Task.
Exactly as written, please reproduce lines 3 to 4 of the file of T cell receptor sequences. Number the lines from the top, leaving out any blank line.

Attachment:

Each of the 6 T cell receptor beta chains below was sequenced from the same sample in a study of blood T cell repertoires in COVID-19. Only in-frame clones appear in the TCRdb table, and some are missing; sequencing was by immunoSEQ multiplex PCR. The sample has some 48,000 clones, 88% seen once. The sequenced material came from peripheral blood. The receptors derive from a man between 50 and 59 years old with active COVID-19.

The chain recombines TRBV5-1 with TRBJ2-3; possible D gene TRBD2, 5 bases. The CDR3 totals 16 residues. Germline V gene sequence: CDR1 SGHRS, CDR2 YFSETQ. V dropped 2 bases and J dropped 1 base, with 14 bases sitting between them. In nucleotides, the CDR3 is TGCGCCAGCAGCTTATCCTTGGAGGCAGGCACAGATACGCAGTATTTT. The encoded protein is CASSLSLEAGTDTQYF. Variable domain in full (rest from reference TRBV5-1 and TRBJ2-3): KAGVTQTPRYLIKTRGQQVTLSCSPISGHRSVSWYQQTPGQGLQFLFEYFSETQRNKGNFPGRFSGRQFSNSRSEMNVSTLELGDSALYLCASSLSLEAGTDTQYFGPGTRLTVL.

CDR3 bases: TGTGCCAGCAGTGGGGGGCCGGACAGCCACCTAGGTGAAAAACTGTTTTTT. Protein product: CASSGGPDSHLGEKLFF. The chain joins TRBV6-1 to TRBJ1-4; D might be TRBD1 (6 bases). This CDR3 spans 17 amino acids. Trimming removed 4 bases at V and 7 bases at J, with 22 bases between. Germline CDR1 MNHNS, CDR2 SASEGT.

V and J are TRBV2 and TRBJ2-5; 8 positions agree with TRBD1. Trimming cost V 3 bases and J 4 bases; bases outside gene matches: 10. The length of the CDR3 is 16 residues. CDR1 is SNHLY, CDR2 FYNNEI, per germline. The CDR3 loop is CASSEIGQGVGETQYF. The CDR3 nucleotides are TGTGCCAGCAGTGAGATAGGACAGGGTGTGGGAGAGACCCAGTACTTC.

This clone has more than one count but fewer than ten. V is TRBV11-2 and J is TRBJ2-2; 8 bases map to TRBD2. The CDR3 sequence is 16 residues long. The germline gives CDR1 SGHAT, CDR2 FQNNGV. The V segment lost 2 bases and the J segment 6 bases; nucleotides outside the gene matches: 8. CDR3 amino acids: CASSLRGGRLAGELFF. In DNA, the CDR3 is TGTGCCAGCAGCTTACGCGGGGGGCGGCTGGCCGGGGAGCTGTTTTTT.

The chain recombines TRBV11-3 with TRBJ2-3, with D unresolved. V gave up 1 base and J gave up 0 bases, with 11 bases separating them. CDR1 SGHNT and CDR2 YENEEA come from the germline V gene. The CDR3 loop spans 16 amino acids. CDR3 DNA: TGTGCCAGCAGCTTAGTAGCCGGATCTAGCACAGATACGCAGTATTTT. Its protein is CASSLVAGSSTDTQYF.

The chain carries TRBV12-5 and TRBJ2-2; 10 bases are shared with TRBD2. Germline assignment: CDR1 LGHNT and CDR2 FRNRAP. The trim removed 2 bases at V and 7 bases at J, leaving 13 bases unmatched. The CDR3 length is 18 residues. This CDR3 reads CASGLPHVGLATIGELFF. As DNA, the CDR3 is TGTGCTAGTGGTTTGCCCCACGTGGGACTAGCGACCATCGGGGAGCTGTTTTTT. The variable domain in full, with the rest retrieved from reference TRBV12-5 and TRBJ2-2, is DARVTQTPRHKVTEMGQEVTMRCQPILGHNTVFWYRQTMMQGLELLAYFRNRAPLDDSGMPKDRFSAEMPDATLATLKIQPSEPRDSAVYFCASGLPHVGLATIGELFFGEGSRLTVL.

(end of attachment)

CDR3 bases: TGTGCCAGCAGTGGGGGGCCGGACAGCCACCTAGGTGAAAAACTGTTTTTT. Protein product: CASSGGPDSHLGEKLFF. The chain joins TRBV6-1 to TRBJ1-4; D might be TRBD1 (6 bases). This CDR3 spans 17 amino acids. Trimming removed 4 bases at V and 7 bases at J, with 22 bases between. Germline CDR1 MNHNS, CDR2 SASEGT.

V and J are TRBV2 and TRBJ2-5; 8 positions agree with TRBD1. Trimming cost V 3 bases and J 4 bases; bases outside gene matches: 10. The length of the CDR3 is 16 residues. CDR1 is SNHLY, CDR2 FYNNEI, per germline. The CDR3 loop is CASSEIGQGVGETQYF. The CDR3 nucleotides are TGTGCCAGCAGTGAGATAGGACAGGGTGTGGGAGAGACCCAGTACTTC.